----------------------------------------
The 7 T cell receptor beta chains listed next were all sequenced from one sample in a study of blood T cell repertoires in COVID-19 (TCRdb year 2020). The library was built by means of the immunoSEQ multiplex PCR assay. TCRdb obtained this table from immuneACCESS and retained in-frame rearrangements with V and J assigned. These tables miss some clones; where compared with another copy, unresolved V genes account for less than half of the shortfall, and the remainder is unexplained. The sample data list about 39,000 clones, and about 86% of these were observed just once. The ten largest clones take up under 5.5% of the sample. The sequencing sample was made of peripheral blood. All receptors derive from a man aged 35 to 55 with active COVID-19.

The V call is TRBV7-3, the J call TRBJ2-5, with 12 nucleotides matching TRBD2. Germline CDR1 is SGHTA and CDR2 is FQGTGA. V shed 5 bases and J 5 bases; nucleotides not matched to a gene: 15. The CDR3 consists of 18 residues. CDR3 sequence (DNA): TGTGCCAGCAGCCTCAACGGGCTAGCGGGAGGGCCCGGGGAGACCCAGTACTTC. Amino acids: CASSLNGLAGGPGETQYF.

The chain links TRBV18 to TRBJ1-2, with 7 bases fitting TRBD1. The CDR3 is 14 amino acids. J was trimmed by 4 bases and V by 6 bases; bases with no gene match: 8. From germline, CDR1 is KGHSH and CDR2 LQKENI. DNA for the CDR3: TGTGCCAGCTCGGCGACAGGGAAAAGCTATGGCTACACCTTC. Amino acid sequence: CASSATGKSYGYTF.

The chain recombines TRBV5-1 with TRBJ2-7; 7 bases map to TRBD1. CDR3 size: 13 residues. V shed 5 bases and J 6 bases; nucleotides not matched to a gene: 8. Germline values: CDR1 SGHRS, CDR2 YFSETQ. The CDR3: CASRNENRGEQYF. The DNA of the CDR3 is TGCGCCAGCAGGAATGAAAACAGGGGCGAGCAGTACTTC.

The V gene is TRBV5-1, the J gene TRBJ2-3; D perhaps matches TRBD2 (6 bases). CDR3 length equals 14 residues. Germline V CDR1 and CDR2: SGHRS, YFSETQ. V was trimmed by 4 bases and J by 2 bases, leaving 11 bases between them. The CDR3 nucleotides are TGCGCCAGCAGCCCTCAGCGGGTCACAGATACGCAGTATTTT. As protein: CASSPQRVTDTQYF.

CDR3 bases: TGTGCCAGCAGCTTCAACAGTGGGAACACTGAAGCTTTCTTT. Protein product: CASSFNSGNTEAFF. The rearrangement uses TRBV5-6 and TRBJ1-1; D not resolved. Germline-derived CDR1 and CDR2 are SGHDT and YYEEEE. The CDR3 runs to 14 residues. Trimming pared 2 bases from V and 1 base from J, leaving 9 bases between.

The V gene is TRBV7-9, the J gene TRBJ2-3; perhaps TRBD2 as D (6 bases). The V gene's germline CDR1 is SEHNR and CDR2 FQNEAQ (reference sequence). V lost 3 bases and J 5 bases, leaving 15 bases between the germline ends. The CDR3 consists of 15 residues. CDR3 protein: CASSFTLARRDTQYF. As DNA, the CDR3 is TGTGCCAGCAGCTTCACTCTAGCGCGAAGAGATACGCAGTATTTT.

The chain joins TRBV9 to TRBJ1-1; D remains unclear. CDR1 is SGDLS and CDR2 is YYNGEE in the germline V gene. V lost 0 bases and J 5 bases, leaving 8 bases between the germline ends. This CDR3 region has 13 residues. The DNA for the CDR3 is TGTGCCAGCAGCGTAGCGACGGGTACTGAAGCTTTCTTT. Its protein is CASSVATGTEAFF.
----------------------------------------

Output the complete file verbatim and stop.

The 7 T cell receptor beta chains listed next were all sequenced from one sample in a study of blood T cell repertoires in COVID-19 (TCRdb year 2020). The library was built by means of the immunoSEQ multiplex PCR assay. TCRdb obtained this table from immuneACCESS and retained in-frame rearrangements with V and J assigned. These tables miss some clones; where compared with another copy, unresolved V genes account for less than half of the shortfall, and the remainder is unexplained. The sample data list about 39,000 clones, and about 86% of these were observed just once. The ten largest clones take up under 5.5% of the sample. The sequencing sample was made of peripheral blood. All receptors derive from a man aged 35 to 55 with active COVID-19.

The V call is TRBV7-3, the J call TRBJ2-5, with 12 nucleotides matching TRBD2. Germline CDR1 is SGHTA and CDR2 is FQGTGA. V shed 5 bases and J 5 bases; nucleotides not matched to a gene: 15. The CDR3 consists of 18 residues. CDR3 sequence (DNA): TGTGCCAGCAGCCTCAACGGGCTAGCGGGAGGGCCCGGGGAGACCCAGTACTTC. Amino acids: CASSLNGLAGGPGETQYF.

The chain links TRBV18 to TRBJ1-2, with 7 bases fitting TRBD1. The CDR3 is 14 amino acids. J was trimmed by 4 bases and V by 6 bases; bases with no gene match: 8. From germline, CDR1 is KGHSH and CDR2 LQKENI. DNA for the CDR3: TGTGCCAGCTCGGCGACAGGGAAAAGCTATGGCTACACCTTC. Amino acid sequence: CASSATGKSYGYTF.

The chain recombines TRBV5-1 with TRBJ2-7; 7 bases map to TRBD1. CDR3 size: 13 residues. V shed 5 bases and J 6 bases; nucleotides not matched to a gene: 8. Germline values: CDR1 SGHRS, CDR2 YFSETQ. The CDR3: CASRNENRGEQYF. The DNA of the CDR3 is TGCGCCAGCAGGAATGAAAACAGGGGCGAGCAGTACTTC.

The V gene is TRBV5-1, the J gene TRBJ2-3; D perhaps matches TRBD2 (6 bases). CDR3 length equals 14 residues. Germline V CDR1 and CDR2: SGHRS, YFSETQ. V was trimmed by 4 bases and J by 2 bases, leaving 11 bases between them. The CDR3 nucleotides are TGCGCCAGCAGCCCTCAGCGGGTCACAGATACGCAGTATTTT. As protein: CASSPQRVTDTQYF.

CDR3 bases: TGTGCCAGCAGCTTCAACAGTGGGAACACTGAAGCTTTCTTT. Protein product: CASSFNSGNTEAFF. The rearrangement uses TRBV5-6 and TRBJ1-1; D not resolved. Germline-derived CDR1 and CDR2 are SGHDT and YYEEEE. The CDR3 runs to 14 residues. Trimming pared 2 bases from V and 1 base from J, leaving 9 bases between.

The V gene is TRBV7-9, the J gene TRBJ2-3; perhaps TRBD2 as D (6 bases). The V gene's germline CDR1 is SEHNR and CDR2 FQNEAQ (reference sequence). V lost 3 bases and J 5 bases, leaving 15 bases between the germline ends. The CDR3 consists of 15 residues. CDR3 protein: CASSFTLARRDTQYF. As DNA, the CDR3 is TGTGCCAGCAGCTTCACTCTAGCGCGAAGAGATACGCAGTATTTT.

The chain joins TRBV9 to TRBJ1-1; D remains unclear. CDR1 is SGDLS and CDR2 is YYNGEE in the germline V gene. V lost 0 bases and J 5 bases, leaving 8 bases between the germline ends. This CDR3 region has 13 residues. The DNA for the CDR3 is TGTGCCAGCAGCGTAGCGACGGGTACTGAAGCTTTCTTT. Its protein is CASSVATGTEAFF.